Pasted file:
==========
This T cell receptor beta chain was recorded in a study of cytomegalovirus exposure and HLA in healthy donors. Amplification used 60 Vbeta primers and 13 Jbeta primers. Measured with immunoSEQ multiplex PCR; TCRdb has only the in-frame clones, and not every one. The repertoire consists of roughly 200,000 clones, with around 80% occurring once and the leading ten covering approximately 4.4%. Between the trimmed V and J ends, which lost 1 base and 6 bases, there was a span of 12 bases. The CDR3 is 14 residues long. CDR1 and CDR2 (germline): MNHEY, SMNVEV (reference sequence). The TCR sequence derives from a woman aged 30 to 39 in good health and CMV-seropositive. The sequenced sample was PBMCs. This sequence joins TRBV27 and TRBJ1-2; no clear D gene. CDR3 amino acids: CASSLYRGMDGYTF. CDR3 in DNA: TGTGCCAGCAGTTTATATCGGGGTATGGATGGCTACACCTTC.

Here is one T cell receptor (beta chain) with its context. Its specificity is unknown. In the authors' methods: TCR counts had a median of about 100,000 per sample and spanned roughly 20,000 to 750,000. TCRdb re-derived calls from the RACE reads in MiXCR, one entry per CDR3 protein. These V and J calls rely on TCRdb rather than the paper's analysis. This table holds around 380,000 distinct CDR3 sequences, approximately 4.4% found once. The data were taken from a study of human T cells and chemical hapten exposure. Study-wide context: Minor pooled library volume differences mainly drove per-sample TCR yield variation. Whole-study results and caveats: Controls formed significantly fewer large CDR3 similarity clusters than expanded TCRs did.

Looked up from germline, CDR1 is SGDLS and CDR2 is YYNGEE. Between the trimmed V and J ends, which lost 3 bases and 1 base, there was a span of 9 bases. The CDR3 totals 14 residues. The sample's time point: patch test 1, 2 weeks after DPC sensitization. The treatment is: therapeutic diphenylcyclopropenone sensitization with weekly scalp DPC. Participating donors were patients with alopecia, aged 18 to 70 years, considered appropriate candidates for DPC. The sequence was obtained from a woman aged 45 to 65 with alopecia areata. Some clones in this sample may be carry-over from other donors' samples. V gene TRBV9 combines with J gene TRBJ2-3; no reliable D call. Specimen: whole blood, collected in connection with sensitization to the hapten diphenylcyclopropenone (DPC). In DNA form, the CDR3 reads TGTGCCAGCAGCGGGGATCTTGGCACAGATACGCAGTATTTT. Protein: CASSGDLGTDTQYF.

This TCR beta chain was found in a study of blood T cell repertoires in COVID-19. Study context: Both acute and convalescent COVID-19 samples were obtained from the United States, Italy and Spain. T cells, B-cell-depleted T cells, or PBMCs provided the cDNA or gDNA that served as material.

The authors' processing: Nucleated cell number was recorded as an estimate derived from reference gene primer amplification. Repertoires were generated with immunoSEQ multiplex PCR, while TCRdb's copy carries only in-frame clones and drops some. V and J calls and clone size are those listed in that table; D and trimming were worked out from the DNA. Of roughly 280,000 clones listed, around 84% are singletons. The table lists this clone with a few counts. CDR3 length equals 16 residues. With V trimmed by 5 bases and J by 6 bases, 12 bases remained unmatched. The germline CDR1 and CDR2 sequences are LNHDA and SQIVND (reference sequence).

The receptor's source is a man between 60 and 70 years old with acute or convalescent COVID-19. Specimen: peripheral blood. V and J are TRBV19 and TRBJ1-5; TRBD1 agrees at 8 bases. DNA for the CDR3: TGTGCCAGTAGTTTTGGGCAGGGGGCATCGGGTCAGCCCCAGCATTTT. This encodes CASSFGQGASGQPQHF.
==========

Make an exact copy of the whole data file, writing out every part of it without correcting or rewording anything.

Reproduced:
This T cell receptor beta chain was recorded in a study of cytomegalovirus exposure and HLA in healthy donors. Amplification used 60 Vbeta primers and 13 Jbeta primers. Measured with immunoSEQ multiplex PCR; TCRdb has only the in-frame clones, and not every one. The repertoire consists of roughly 200,000 clones, with around 80% occurring once and the leading ten covering approximately 4.4%. Between the trimmed V and J ends, which lost 1 base and 6 bases, there was a span of 12 bases. The CDR3 is 14 residues long. CDR1 and CDR2 (germline): MNHEY, SMNVEV (reference sequence). The TCR sequence derives from a woman aged 30 to 39 in good health and CMV-seropositive. The sequenced sample was PBMCs. This sequence joins TRBV27 and TRBJ1-2; no clear D gene. CDR3 amino acids: CASSLYRGMDGYTF. CDR3 in DNA: TGTGCCAGCAGTTTATATCGGGGTATGGATGGCTACACCTTC.

Here is one T cell receptor (beta chain) with its context. Its specificity is unknown. In the authors' methods: TCR counts had a median of about 100,000 per sample and spanned roughly 20,000 to 750,000. TCRdb re-derived calls from the RACE reads in MiXCR, one entry per CDR3 protein. These V and J calls rely on TCRdb rather than the paper's analysis. This table holds around 380,000 distinct CDR3 sequences, approximately 4.4% found once. The data were taken from a study of human T cells and chemical hapten exposure. Study-wide context: Minor pooled library volume differences mainly drove per-sample TCR yield variation. Whole-study results and caveats: Controls formed significantly fewer large CDR3 similarity clusters than expanded TCRs did.

Looked up from germline, CDR1 is SGDLS and CDR2 is YYNGEE. Between the trimmed V and J ends, which lost 3 bases and 1 base, there was a span of 9 bases. The CDR3 totals 14 residues. The sample's time point: patch test 1, 2 weeks after DPC sensitization. The treatment is: therapeutic diphenylcyclopropenone sensitization with weekly scalp DPC. Participating donors were patients with alopecia, aged 18 to 70 years, considered appropriate candidates for DPC. The sequence was obtained from a woman aged 45 to 65 with alopecia areata. Some clones in this sample may be carry-over from other donors' samples. V gene TRBV9 combines with J gene TRBJ2-3; no reliable D call. Specimen: whole blood, collected in connection with sensitization to the hapten diphenylcyclopropenone (DPC). In DNA form, the CDR3 reads TGTGCCAGCAGCGGGGATCTTGGCACAGATACGCAGTATTTT. Protein: CASSGDLGTDTQYF.

This TCR beta chain was found in a study of blood T cell repertoires in COVID-19. Study context: Both acute and convalescent COVID-19 samples were obtained from the United States, Italy and Spain. T cells, B-cell-depleted T cells, or PBMCs provided the cDNA or gDNA that served as material.

The authors' processing: Nucleated cell number was recorded as an estimate derived from reference gene primer amplification. Repertoires were generated with immunoSEQ multiplex PCR, while TCRdb's copy carries only in-frame clones and drops some. V and J calls and clone size are those listed in that table; D and trimming were worked out from the DNA. Of roughly 280,000 clones listed, around 84% are singletons. The table lists this clone with a few counts. CDR3 length equals 16 residues. With V trimmed by 5 bases and J by 6 bases, 12 bases remained unmatched. The germline CDR1 and CDR2 sequences are LNHDA and SQIVND (reference sequence).

The receptor's source is a man between 60 and 70 years old with acute or convalescent COVID-19. Specimen: peripheral blood. V and J are TRBV19 and TRBJ1-5; TRBD1 agrees at 8 bases. DNA for the CDR3: TGTGCCAGTAGTTTTGGGCAGGGGGCATCGGGTCAGCCCCAGCATTTT. This encodes CASSFGQGASGQPQHF.